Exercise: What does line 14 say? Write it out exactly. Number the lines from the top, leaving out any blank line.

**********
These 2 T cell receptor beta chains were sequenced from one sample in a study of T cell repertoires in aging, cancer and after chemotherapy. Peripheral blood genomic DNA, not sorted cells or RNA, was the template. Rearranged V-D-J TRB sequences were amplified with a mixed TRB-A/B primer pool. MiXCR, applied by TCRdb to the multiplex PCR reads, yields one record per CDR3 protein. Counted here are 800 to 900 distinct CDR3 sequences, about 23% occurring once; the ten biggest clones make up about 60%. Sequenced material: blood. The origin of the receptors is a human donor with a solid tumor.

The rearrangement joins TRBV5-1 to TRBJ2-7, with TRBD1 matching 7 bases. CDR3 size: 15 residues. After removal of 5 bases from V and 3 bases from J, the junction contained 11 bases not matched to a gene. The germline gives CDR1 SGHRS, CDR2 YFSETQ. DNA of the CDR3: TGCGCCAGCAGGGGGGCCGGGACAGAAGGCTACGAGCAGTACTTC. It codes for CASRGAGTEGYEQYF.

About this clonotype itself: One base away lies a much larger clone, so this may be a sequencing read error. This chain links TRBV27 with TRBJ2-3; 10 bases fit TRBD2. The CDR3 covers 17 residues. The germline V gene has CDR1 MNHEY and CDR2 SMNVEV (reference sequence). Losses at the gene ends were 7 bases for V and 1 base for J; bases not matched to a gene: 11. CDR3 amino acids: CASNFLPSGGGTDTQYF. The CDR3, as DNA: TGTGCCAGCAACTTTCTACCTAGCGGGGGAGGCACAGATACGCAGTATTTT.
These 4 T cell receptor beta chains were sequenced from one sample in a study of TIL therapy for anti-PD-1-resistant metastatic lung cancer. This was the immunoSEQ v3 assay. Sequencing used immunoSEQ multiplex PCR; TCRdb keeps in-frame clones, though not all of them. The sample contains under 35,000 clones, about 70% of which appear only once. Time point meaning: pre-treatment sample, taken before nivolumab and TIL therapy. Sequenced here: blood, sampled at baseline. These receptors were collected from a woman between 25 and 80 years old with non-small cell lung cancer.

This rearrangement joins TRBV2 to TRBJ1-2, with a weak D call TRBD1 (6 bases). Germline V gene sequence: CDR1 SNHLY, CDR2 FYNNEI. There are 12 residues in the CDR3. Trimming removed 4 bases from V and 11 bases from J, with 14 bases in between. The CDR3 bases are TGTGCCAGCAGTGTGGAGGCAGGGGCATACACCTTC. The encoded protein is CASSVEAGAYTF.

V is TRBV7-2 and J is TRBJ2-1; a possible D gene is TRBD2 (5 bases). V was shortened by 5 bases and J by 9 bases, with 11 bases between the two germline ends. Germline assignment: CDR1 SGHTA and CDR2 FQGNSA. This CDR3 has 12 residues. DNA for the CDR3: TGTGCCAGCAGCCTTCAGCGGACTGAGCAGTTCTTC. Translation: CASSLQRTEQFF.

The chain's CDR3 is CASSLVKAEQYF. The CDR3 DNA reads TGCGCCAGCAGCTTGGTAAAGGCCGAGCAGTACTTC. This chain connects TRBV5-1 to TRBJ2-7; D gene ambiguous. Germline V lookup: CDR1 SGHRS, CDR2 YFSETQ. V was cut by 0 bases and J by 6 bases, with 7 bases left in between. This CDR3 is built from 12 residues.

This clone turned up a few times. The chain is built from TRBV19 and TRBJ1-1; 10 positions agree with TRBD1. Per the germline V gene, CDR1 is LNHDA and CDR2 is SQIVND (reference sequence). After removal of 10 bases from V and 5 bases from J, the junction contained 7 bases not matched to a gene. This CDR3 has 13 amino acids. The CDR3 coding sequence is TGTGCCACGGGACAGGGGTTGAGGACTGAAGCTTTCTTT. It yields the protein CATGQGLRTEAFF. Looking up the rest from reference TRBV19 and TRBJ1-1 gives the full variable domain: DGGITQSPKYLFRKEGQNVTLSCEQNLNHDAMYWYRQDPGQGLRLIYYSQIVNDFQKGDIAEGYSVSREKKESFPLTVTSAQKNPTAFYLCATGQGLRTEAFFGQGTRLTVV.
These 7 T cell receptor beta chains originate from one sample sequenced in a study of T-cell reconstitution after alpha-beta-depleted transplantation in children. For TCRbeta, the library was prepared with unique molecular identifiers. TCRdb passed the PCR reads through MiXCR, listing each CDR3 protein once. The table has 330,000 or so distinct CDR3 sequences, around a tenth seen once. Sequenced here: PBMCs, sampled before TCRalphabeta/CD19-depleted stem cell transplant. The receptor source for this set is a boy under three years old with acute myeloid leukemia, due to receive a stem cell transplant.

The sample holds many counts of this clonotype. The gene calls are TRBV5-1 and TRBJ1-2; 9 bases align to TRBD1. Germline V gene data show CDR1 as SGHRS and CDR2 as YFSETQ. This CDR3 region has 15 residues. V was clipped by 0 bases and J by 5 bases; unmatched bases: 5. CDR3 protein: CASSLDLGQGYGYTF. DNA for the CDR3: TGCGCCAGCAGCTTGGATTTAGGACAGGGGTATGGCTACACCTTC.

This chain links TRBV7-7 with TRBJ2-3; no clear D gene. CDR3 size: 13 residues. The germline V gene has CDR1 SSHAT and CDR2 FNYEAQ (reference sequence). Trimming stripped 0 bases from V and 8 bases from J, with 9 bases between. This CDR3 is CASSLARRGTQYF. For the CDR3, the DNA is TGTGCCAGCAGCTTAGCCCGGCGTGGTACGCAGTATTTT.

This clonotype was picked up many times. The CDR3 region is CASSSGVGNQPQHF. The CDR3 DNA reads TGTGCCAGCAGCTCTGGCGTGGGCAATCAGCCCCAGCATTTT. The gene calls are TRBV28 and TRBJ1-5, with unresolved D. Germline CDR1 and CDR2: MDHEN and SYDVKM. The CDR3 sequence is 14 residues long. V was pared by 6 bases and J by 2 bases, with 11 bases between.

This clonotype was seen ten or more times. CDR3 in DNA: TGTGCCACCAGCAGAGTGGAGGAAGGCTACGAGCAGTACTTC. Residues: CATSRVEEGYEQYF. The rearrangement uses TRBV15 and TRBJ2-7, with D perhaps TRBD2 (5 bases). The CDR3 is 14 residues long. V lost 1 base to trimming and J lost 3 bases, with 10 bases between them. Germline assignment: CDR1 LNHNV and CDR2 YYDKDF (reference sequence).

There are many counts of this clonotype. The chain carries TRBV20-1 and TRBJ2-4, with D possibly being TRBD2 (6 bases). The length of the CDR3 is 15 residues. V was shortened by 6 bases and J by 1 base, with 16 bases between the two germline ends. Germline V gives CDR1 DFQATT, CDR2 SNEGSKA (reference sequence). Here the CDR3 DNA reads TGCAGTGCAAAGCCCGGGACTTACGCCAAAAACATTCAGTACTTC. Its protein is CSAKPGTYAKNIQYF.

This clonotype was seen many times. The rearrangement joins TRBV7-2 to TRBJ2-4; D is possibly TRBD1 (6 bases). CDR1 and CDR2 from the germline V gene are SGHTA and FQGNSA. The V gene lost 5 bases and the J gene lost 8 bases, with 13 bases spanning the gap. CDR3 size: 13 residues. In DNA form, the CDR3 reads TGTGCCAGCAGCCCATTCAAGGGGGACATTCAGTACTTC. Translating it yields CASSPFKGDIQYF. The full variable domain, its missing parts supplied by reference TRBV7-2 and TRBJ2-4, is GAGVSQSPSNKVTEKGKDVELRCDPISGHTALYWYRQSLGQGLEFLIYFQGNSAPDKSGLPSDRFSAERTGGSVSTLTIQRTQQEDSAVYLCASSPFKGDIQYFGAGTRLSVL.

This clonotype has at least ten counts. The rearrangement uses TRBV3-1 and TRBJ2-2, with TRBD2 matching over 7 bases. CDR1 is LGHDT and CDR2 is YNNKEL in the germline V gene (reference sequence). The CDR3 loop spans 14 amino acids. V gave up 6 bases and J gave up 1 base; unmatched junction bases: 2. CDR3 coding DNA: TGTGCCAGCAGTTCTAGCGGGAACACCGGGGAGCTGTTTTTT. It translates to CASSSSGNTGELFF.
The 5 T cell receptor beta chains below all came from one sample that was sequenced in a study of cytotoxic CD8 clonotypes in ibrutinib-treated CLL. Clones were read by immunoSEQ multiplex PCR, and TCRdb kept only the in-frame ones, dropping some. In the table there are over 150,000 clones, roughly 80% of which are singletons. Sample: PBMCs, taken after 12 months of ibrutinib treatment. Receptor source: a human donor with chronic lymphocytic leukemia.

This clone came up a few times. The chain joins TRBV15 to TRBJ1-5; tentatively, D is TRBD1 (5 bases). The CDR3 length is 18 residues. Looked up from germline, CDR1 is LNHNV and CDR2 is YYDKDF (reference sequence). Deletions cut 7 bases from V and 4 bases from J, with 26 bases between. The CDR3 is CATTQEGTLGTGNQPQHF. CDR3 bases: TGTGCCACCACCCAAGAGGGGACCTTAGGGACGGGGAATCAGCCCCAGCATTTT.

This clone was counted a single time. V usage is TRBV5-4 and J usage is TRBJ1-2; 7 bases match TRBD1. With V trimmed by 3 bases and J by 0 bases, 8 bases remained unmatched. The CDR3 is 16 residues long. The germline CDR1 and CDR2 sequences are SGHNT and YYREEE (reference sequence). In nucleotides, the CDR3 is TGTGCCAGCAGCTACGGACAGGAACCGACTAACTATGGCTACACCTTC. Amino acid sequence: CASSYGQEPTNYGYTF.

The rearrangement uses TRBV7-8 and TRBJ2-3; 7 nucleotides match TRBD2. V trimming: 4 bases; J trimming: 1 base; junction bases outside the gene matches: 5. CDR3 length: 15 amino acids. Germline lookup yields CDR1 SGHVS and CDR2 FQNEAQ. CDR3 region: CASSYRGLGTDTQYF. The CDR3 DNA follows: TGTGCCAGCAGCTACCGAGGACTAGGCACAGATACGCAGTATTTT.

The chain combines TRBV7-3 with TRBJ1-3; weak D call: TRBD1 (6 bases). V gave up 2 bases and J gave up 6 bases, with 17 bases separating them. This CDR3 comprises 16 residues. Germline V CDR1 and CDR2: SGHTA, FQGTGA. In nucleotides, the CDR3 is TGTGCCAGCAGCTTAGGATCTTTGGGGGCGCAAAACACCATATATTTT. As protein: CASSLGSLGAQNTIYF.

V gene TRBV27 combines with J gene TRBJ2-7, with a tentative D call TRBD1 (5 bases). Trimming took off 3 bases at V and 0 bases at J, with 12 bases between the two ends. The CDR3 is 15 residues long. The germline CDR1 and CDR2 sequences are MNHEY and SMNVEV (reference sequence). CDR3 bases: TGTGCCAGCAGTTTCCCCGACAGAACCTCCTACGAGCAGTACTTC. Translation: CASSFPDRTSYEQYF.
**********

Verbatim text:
There are many counts of this clonotype. The chain carries TRBV20-1 and TRBJ2-4, with D possibly being TRBD2 (6 bases). The length of the CDR3 is 15 residues. V was shortened by 6 bases and J by 1 base, with 16 bases between the two germline ends. Germline V gives CDR1 DFQATT, CDR2 SNEGSKA (reference sequence). Here the CDR3 DNA reads TGCAGTGCAAAGCCCGGGACTTACGCCAAAAACATTCAGTACTTC. Its protein is CSAKPGTYAKNIQYF.